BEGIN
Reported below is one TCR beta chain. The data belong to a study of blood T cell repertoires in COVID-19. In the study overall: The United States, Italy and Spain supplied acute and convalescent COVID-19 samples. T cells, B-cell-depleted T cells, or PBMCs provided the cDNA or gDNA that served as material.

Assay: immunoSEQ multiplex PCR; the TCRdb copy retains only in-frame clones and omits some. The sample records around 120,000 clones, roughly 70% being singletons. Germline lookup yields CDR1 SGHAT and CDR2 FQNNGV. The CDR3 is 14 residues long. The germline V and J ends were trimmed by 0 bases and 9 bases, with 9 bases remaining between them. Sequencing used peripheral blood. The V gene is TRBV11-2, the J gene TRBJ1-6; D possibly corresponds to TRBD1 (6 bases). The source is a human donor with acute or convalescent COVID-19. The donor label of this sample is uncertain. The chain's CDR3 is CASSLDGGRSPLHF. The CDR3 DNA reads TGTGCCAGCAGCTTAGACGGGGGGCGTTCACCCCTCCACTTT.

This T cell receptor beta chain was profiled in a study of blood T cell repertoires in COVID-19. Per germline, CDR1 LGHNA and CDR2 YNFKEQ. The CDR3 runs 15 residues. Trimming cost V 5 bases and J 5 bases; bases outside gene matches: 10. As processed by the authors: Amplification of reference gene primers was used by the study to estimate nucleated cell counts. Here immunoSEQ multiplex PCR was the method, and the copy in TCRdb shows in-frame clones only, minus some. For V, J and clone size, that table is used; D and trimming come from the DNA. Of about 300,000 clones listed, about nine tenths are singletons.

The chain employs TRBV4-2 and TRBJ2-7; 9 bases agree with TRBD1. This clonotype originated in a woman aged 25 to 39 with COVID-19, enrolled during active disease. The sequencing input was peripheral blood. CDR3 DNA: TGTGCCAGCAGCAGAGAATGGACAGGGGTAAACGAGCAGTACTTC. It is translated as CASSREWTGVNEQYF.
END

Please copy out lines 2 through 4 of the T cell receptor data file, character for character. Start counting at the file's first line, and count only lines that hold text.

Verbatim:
Assay: immunoSEQ multiplex PCR; the TCRdb copy retains only in-frame clones and omits some. The sample records around 120,000 clones, roughly 70% being singletons. Germline lookup yields CDR1 SGHAT and CDR2 FQNNGV. The CDR3 is 14 residues long. The germline V and J ends were trimmed by 0 bases and 9 bases, with 9 bases remaining between them. Sequencing used peripheral blood. The V gene is TRBV11-2, the J gene TRBJ1-6; D possibly corresponds to TRBD1 (6 bases). The source is a human donor with acute or convalescent COVID-19. The donor label of this sample is uncertain. The chain's CDR3 is CASSLDGGRSPLHF. The CDR3 DNA reads TGTGCCAGCAGCTTAGACGGGGGGCGTTCACCCCTCCACTTT.

This T cell receptor beta chain was profiled in a study of blood T cell repertoires in COVID-19. Per germline, CDR1 LGHNA and CDR2 YNFKEQ. The CDR3 runs 15 residues. Trimming cost V 5 bases and J 5 bases; bases outside gene matches: 10. As processed by the authors: Amplification of reference gene primers was used by the study to estimate nucleated cell counts. Here immunoSEQ multiplex PCR was the method, and the copy in TCRdb shows in-frame clones only, minus some. For V, J and clone size, that table is used; D and trimming come from the DNA. Of about 300,000 clones listed, about nine tenths are singletons.

The chain employs TRBV4-2 and TRBJ2-7; 9 bases agree with TRBD1. This clonotype originated in a woman aged 25 to 39 with COVID-19, enrolled during active disease. The sequencing input was peripheral blood. CDR3 DNA: TGTGCCAGCAGCAGAGAATGGACAGGGGTAAACGAGCAGTACTTC. It is translated as CASSREWTGVNEQYF.